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you take action, demanding that you make a change. thank you. [ cheers and applause ] >> my name is dmitry. this is an open letter i've written. to whom it may concern, life, liberty, and the pursuit of happiness. these are the three fundamental ideas on which our republic was founded. one, life. yet senselessly children are dying. my classmates and friends are dead. two, liberty. yet we are trapped because we students are afraid of going to school where we might find ourselves trapped in a room or closet, hiding from the barrel of a gun. three, pursuit of happiness. yet, we are not happy about the decisions that are being made in our government. our elected officials are not acting in our best interests, nor are they protecting the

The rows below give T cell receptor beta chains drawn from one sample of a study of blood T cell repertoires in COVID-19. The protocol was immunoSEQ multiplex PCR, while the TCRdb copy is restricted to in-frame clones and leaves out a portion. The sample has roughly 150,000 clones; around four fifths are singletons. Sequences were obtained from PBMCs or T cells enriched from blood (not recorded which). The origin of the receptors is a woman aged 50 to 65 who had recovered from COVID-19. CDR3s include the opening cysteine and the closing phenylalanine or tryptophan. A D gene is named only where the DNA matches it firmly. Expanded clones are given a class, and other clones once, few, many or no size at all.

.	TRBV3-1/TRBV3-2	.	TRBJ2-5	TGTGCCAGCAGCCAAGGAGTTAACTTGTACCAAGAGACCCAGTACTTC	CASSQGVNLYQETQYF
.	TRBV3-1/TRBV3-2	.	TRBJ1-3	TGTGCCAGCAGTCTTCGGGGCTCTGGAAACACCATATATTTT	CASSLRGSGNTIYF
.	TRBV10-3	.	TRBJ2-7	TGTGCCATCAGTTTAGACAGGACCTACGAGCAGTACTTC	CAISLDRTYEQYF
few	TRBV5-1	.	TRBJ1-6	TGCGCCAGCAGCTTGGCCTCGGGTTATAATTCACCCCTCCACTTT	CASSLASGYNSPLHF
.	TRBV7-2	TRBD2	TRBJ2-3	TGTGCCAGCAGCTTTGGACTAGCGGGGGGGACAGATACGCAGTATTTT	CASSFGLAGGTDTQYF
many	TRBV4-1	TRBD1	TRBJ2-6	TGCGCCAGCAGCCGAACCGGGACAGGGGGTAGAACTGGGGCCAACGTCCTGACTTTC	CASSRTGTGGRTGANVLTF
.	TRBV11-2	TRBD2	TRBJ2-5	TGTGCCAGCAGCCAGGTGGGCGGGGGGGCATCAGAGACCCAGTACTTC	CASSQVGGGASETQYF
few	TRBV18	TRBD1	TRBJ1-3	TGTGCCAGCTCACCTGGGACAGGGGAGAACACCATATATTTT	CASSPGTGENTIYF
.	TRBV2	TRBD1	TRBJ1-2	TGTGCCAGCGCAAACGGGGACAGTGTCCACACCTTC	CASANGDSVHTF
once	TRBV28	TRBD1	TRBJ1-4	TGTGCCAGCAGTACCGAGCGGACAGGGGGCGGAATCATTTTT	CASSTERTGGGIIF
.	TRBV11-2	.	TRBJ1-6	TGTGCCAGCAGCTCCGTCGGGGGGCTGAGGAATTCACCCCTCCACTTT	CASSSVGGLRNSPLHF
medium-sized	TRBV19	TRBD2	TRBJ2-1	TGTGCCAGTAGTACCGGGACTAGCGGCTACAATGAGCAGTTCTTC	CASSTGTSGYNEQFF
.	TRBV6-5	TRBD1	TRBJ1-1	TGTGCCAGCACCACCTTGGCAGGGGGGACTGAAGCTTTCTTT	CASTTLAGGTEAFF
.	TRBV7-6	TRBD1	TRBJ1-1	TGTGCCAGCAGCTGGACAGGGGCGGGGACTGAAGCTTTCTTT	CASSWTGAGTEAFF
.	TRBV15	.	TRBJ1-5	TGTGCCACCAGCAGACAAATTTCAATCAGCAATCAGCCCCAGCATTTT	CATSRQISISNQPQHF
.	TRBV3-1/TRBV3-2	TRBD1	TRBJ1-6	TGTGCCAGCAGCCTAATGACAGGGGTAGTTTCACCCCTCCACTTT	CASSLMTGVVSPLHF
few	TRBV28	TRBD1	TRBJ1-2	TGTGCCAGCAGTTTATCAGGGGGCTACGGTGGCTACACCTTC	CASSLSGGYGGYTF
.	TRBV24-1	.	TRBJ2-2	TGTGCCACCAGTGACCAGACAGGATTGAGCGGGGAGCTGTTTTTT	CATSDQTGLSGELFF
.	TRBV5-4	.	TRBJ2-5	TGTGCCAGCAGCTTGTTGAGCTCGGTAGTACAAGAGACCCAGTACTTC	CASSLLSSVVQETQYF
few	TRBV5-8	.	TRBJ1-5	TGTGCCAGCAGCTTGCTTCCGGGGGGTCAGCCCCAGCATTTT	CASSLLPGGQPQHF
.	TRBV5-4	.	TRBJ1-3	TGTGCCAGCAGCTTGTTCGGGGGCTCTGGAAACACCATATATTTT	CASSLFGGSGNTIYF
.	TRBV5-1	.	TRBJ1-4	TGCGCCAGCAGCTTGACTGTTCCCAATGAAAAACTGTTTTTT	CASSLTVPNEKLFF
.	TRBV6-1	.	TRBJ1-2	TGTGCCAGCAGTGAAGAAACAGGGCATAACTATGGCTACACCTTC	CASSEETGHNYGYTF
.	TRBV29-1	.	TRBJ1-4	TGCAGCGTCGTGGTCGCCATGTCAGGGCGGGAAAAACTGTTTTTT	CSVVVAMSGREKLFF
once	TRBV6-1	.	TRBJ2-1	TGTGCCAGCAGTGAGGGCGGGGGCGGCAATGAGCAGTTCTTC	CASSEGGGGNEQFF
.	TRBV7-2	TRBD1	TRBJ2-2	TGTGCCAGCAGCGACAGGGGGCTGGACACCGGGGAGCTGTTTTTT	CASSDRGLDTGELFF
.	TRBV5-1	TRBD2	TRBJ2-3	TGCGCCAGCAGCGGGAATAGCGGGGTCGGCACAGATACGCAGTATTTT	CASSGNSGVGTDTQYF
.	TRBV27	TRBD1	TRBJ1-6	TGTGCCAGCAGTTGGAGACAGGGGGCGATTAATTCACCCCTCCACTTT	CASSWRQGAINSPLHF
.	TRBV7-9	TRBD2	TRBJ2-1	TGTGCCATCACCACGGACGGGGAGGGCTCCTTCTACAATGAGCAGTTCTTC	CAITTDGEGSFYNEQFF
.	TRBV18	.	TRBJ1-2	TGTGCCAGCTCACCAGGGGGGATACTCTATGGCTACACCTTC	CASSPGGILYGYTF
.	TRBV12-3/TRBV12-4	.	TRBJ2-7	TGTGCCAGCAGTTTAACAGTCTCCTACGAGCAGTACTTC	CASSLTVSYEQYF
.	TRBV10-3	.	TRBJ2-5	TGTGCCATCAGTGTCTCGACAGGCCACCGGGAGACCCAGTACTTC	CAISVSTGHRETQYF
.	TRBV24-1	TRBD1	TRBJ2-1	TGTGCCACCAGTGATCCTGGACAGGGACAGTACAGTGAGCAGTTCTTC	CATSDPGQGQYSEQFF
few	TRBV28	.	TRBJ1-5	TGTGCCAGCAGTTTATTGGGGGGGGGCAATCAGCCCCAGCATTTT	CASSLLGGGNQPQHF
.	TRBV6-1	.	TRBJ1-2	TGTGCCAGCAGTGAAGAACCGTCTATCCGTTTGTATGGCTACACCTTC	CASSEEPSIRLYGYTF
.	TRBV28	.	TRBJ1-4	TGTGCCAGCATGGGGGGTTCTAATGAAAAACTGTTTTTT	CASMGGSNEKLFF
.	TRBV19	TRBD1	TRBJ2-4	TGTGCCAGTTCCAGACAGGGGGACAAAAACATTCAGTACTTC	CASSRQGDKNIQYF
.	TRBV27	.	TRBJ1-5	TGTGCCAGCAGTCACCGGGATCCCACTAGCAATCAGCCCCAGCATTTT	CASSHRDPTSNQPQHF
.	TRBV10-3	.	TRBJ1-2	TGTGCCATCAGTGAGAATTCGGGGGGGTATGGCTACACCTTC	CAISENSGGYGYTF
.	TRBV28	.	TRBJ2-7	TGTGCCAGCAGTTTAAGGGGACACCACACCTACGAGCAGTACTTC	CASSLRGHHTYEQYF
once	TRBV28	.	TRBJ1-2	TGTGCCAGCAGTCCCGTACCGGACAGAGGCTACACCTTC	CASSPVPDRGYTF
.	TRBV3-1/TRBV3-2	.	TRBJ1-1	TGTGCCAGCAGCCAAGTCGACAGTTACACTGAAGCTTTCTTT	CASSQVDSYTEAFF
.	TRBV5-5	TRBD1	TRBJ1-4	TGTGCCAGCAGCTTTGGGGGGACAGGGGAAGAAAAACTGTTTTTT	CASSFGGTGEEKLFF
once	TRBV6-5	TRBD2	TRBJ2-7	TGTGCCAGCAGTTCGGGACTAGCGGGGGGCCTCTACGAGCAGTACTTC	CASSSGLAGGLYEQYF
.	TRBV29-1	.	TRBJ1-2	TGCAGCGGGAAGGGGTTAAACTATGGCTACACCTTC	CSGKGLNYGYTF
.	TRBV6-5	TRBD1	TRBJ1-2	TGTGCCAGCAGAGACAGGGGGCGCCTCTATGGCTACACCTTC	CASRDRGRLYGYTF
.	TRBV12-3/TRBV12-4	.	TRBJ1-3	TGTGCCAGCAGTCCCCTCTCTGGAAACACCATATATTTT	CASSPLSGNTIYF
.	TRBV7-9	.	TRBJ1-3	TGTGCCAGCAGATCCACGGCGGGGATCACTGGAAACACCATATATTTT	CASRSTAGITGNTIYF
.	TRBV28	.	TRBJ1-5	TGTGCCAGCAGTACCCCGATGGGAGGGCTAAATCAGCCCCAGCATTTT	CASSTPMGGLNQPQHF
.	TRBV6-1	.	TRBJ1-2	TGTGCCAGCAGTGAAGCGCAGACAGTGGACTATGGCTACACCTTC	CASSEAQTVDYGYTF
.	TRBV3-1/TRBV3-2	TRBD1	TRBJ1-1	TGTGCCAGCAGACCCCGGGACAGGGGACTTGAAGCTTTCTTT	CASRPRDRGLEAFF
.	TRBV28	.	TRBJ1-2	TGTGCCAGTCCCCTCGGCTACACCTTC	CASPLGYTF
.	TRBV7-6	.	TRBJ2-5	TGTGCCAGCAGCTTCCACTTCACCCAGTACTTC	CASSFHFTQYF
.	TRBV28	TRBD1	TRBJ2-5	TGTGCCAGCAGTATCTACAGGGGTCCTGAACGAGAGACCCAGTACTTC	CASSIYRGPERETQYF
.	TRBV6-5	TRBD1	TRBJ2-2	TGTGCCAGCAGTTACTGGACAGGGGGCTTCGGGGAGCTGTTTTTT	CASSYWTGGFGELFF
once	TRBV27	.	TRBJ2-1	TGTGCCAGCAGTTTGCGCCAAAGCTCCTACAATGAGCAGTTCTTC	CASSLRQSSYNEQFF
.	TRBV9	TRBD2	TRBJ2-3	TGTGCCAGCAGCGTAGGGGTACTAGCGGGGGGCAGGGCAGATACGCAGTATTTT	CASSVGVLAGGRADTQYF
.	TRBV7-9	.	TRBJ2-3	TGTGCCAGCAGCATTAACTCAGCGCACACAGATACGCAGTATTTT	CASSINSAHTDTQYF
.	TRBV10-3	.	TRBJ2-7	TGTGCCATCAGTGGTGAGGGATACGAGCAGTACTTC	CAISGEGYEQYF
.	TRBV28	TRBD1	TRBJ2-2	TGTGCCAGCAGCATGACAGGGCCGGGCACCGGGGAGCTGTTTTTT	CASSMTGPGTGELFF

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people of this country so they can pursue that happiness. on february 14th, 2018, at 2:20 p.m., the fire alarm went off. this was a second one of the day. i had complained to my teacher and said i wasn't going outside again. it was hot, and i was tired. yet, she said that we had to go. she was following protocol. little did we know our evacuation route was taking us directly to the shooter. if it had not been for the bravery and strength of the faculty and administration, we would have walked straight into the shooter's line of fire, and even more of the students of marjory stoneman douglas high school, myself include, would not be standing here before you today. it is nothing but luck that saved us from being killed. and this is not okay. while the people around me recognize the gunshots, all i could hear was get down, get down, get down, and shooter. without thinking, i ran to the opposite side of campus, fearing for my life. a school that once reverberated